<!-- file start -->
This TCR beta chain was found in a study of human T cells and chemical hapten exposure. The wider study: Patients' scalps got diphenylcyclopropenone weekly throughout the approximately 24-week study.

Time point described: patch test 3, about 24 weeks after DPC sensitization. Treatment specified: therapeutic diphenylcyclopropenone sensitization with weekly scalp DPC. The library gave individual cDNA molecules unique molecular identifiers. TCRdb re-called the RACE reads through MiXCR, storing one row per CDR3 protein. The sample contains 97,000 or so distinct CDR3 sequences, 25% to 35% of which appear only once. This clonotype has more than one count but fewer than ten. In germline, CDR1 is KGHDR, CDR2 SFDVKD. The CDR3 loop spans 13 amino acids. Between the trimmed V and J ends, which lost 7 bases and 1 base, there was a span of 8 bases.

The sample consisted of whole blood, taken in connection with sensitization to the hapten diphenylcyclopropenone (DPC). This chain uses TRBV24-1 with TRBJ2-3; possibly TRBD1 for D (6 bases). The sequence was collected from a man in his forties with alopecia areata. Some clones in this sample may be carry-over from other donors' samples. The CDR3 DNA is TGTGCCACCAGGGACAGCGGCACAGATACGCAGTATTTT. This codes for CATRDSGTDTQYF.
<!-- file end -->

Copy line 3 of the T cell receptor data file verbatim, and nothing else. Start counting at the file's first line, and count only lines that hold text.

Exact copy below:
The sample consisted of whole blood, taken in connection with sensitization to the hapten diphenylcyclopropenone (DPC). This chain uses TRBV24-1 with TRBJ2-3; possibly TRBD1 for D (6 bases). The sequence was collected from a man in his forties with alopecia areata. Some clones in this sample may be carry-over from other donors' samples. The CDR3 DNA is TGTGCCACCAGGGACAGCGGCACAGATACGCAGTATTTT. This codes for CATRDSGTDTQYF.